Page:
New Year's Day proper, daylight, up and about, and the detritus from Hogmanay/birthday celebrations isn't too bad, thanks to Susan, James and Martha (and, to an extent, me) tackling things before a belated bedtime. Except Quoyle the ancient labrador has been sick and peed everywhere. For sentimental reasons, he was indoors instead of in his incontinence kennel. Ah well, Happy New Year.
Breakfast on tea, coffee, vitamins and cake, and then out with Susan for a drive up to the cliffs at Eshaness and a swift, cobweb-dispelling walk. It's bitterly cold and windy, with clouds of spume being blown up from the depths of the geos. I never fail to get nervous here. The wind's coming in great, disturbing dollops and the cliff edges are slippy. We beat it back to the car and head home in the flickering, watery light.
More clearing up, then Martha and Susan head off to the Busta House Ne'erday lunch. James and Mag are up and remarkably fresh for the season. So am I, actually. I'm horrified to note that my final 'refreshing' beer, after too much whisky, a bottle of McEwen's Champion, was actually a Superlager-strong 7.3 per cent. Maybe the hangover's still on its way.
I'm immersed in Stuart Murdoch's excellent book The Celestial Cafe, which is making me rather homesick for Glasgow. And it's also pointing me back towards Belle and Sebastian's CDs, which, at the advanced age of 55, I'm at last beginning to appreciate. What's going on? It's always been the epitome of arch indiekid ultracool, the B&S thing, and for years I just didn't get it at all. Now it seems warmer and more approachable, somehow, and not just the newer, expansive records like Write About Love. The entire canon. Odd. Wrapped Up in Books still sounds like Cliff Richard's In The Country. But in a good way.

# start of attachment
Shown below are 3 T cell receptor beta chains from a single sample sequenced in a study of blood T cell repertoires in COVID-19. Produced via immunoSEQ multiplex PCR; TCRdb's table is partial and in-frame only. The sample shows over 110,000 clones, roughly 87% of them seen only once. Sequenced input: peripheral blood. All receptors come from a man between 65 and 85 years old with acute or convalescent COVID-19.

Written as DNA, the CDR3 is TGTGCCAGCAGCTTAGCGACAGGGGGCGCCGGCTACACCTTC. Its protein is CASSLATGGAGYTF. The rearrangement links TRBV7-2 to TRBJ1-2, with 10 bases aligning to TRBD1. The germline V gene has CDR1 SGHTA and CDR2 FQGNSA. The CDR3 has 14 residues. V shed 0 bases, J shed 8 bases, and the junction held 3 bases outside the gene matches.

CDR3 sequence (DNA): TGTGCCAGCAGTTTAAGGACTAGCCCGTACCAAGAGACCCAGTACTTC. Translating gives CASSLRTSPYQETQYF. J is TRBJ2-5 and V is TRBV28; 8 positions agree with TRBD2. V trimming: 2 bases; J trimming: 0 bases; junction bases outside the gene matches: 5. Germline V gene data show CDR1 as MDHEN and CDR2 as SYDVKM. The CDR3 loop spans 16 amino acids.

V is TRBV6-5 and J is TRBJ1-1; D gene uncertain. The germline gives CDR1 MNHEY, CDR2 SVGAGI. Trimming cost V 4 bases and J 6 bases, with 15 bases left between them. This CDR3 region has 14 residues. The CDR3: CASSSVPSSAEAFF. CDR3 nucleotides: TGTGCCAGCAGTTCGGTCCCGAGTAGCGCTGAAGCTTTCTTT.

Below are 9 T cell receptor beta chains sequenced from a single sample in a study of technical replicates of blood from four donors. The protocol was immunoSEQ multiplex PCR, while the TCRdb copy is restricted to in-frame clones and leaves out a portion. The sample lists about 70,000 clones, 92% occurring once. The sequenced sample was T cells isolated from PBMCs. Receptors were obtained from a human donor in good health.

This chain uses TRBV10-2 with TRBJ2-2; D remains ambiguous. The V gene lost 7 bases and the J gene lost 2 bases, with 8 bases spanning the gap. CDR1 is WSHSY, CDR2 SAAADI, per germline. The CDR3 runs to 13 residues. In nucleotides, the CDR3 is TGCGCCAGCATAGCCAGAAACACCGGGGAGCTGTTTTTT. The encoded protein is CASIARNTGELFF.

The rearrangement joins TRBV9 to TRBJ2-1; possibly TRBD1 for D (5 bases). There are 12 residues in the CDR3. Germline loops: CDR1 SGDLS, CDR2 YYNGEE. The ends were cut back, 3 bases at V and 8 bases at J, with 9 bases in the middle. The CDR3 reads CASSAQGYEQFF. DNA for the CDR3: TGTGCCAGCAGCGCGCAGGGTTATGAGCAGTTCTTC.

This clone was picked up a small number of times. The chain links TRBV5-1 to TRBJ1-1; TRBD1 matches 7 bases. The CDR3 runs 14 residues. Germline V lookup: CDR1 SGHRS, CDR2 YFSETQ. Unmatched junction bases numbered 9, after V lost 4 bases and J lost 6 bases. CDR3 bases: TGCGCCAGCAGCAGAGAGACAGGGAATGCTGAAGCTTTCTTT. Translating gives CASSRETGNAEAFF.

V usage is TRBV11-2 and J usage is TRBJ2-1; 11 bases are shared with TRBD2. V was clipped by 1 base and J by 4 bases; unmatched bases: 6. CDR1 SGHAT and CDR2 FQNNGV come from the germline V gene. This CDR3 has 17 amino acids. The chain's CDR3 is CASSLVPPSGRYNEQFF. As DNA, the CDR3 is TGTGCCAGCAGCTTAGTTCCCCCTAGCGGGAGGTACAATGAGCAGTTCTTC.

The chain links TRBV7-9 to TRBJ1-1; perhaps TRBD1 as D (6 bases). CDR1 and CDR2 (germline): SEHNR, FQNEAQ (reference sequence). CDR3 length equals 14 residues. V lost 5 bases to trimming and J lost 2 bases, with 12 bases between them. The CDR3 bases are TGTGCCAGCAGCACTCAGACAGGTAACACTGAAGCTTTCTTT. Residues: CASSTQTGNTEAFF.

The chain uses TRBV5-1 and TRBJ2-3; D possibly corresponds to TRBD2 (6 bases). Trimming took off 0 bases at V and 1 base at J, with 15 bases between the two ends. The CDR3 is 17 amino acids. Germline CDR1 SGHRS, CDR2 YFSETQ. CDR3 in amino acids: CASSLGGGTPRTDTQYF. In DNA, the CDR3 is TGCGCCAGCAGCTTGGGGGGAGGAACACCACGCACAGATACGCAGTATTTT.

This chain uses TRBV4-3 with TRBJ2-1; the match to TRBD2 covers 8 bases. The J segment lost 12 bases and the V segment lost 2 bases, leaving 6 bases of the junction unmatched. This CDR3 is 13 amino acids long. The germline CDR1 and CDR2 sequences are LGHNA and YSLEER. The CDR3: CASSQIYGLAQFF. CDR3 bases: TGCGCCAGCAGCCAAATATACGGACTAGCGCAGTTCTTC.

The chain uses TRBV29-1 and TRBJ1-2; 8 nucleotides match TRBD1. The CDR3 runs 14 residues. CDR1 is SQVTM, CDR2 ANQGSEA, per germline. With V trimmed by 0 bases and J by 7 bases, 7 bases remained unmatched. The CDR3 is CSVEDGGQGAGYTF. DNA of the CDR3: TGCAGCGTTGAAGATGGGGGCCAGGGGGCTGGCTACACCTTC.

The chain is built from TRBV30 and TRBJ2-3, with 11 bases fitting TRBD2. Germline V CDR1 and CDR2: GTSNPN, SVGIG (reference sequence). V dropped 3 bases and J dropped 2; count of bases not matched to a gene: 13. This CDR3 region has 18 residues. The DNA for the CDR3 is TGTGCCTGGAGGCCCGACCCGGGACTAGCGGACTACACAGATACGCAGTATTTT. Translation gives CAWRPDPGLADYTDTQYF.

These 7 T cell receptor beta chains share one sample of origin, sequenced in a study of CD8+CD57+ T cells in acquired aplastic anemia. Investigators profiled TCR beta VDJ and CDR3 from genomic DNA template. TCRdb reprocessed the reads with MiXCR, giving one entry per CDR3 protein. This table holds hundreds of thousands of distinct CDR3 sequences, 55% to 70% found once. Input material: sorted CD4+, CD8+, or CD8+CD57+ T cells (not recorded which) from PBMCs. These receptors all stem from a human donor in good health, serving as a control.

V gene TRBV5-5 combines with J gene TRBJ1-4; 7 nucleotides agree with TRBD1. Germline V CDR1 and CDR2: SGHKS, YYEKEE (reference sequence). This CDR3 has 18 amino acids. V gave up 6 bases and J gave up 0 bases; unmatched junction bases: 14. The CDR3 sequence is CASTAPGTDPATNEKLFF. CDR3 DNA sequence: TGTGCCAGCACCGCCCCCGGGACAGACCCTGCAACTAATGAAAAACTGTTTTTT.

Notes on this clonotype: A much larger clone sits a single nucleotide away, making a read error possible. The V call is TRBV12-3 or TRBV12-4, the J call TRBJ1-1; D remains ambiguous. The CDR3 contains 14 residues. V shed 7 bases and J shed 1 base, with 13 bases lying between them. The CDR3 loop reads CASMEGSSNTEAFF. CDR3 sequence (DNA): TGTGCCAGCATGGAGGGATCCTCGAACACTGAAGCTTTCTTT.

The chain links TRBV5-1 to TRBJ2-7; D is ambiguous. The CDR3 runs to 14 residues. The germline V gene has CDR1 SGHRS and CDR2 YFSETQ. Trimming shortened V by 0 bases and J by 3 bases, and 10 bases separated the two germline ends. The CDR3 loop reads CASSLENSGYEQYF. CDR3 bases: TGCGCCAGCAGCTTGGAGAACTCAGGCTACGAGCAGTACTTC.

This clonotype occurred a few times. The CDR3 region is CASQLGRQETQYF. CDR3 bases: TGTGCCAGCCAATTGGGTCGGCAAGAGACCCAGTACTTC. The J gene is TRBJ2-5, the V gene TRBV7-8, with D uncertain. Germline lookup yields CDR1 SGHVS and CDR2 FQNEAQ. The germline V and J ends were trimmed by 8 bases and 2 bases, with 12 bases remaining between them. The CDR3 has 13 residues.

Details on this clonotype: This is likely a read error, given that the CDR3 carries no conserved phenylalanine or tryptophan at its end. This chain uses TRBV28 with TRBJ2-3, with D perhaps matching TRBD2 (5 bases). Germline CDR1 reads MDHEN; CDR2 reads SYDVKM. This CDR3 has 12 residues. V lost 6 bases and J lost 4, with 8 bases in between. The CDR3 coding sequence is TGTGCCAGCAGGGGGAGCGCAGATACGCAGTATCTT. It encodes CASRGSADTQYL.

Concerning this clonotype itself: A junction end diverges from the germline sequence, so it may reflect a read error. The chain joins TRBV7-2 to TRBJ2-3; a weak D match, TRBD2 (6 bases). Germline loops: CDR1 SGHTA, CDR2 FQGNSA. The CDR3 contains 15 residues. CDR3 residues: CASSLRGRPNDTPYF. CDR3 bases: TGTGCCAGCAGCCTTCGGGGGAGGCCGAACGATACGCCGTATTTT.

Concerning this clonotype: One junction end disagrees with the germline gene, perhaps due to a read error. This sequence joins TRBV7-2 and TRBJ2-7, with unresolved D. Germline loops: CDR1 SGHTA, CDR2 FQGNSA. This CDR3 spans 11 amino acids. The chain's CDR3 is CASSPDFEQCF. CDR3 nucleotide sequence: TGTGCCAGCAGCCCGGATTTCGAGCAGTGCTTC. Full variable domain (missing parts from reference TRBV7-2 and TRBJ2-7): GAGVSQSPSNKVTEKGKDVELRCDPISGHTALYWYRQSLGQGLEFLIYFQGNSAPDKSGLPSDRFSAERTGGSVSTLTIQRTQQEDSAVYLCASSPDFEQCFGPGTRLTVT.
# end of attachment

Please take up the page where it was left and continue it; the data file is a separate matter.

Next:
Stuart's book - it's a collection of sometimes quite shockingly intimate, beautifully constructed web-diary (not blog) entries - is part of a run of rawk-oriented reading matter I've been tackling of late. Allan Brown's Blue Nile book, The Stuart Adamson (Big Country) bio, the reissue of Neil Ian Munro's John Martyn tome and just arrived, James Yorkston's tour diaries. All good in their own ways, but the Murdoch and B Nile books are so steeped in Glaswegiana reading them is like walking through Kelvingrove, first in the 80s, then in the late 90s.
Right, time to do some washing and visit last night's leftovers. Looking forward to the first episode of Zen tonight - or is it tomorrow? Loved Michael Dibdin's books.